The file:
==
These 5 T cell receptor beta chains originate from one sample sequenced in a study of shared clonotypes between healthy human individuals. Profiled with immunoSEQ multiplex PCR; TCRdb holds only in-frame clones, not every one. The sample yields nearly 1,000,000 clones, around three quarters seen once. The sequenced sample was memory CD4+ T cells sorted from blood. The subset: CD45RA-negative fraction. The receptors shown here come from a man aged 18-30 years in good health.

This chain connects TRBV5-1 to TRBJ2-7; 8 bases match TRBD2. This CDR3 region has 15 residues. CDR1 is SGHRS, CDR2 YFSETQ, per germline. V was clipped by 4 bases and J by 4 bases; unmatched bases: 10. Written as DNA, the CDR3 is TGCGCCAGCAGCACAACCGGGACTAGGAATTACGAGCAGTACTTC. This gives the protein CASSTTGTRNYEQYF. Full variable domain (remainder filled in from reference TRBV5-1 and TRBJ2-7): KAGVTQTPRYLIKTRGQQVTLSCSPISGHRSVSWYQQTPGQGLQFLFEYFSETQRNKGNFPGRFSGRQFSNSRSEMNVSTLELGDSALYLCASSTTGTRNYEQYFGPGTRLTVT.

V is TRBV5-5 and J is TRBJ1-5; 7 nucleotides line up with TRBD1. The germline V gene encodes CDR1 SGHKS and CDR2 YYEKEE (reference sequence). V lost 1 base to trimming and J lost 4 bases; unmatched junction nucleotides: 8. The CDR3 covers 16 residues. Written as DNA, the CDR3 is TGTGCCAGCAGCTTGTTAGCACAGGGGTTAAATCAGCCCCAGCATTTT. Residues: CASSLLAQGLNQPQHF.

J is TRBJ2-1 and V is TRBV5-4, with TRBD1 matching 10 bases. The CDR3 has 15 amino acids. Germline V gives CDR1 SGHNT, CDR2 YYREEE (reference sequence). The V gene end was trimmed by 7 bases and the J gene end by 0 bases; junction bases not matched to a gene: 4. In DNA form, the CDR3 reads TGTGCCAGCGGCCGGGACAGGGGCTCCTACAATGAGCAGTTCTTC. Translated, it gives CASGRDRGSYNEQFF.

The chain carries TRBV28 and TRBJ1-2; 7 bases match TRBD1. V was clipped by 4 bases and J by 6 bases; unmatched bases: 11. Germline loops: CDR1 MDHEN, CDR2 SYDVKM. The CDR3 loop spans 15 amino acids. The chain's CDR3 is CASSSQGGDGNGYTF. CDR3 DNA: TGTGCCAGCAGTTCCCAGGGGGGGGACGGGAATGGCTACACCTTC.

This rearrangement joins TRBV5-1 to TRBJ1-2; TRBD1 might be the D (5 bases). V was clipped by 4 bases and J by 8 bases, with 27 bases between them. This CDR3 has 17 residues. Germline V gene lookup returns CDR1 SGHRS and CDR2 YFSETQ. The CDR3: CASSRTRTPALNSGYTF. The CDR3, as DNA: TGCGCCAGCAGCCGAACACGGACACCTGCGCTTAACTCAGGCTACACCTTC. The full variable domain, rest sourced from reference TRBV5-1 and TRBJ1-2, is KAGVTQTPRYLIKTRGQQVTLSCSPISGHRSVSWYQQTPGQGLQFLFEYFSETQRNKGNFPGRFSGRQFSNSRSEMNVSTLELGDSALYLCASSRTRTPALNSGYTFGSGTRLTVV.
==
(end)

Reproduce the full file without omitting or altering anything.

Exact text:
These 5 T cell receptor beta chains originate from one sample sequenced in a study of shared clonotypes between healthy human individuals. Profiled with immunoSEQ multiplex PCR; TCRdb holds only in-frame clones, not every one. The sample yields nearly 1,000,000 clones, around three quarters seen once. The sequenced sample was memory CD4+ T cells sorted from blood. The subset: CD45RA-negative fraction. The receptors shown here come from a man aged 18-30 years in good health.

This chain connects TRBV5-1 to TRBJ2-7; 8 bases match TRBD2. This CDR3 region has 15 residues. CDR1 is SGHRS, CDR2 YFSETQ, per germline. V was clipped by 4 bases and J by 4 bases; unmatched bases: 10. Written as DNA, the CDR3 is TGCGCCAGCAGCACAACCGGGACTAGGAATTACGAGCAGTACTTC. This gives the protein CASSTTGTRNYEQYF. Full variable domain (remainder filled in from reference TRBV5-1 and TRBJ2-7): KAGVTQTPRYLIKTRGQQVTLSCSPISGHRSVSWYQQTPGQGLQFLFEYFSETQRNKGNFPGRFSGRQFSNSRSEMNVSTLELGDSALYLCASSTTGTRNYEQYFGPGTRLTVT.

V is TRBV5-5 and J is TRBJ1-5; 7 nucleotides line up with TRBD1. The germline V gene encodes CDR1 SGHKS and CDR2 YYEKEE (reference sequence). V lost 1 base to trimming and J lost 4 bases; unmatched junction nucleotides: 8. The CDR3 covers 16 residues. Written as DNA, the CDR3 is TGTGCCAGCAGCTTGTTAGCACAGGGGTTAAATCAGCCCCAGCATTTT. Residues: CASSLLAQGLNQPQHF.

J is TRBJ2-1 and V is TRBV5-4, with TRBD1 matching 10 bases. The CDR3 has 15 amino acids. Germline V gives CDR1 SGHNT, CDR2 YYREEE (reference sequence). The V gene end was trimmed by 7 bases and the J gene end by 0 bases; junction bases not matched to a gene: 4. In DNA form, the CDR3 reads TGTGCCAGCGGCCGGGACAGGGGCTCCTACAATGAGCAGTTCTTC. Translated, it gives CASGRDRGSYNEQFF.

The chain carries TRBV28 and TRBJ1-2; 7 bases match TRBD1. V was clipped by 4 bases and J by 6 bases; unmatched bases: 11. Germline loops: CDR1 MDHEN, CDR2 SYDVKM. The CDR3 loop spans 15 amino acids. The chain's CDR3 is CASSSQGGDGNGYTF. CDR3 DNA: TGTGCCAGCAGTTCCCAGGGGGGGGACGGGAATGGCTACACCTTC.

This rearrangement joins TRBV5-1 to TRBJ1-2; TRBD1 might be the D (5 bases). V was clipped by 4 bases and J by 8 bases, with 27 bases between them. This CDR3 has 17 residues. Germline V gene lookup returns CDR1 SGHRS and CDR2 YFSETQ. The CDR3: CASSRTRTPALNSGYTF. The CDR3, as DNA: TGCGCCAGCAGCCGAACACGGACACCTGCGCTTAACTCAGGCTACACCTTC. The full variable domain, rest sourced from reference TRBV5-1 and TRBJ1-2, is KAGVTQTPRYLIKTRGQQVTLSCSPISGHRSVSWYQQTPGQGLQFLFEYFSETQRNKGNFPGRFSGRQFSNSRSEMNVSTLELGDSALYLCASSRTRTPALNSGYTFGSGTRLTVV.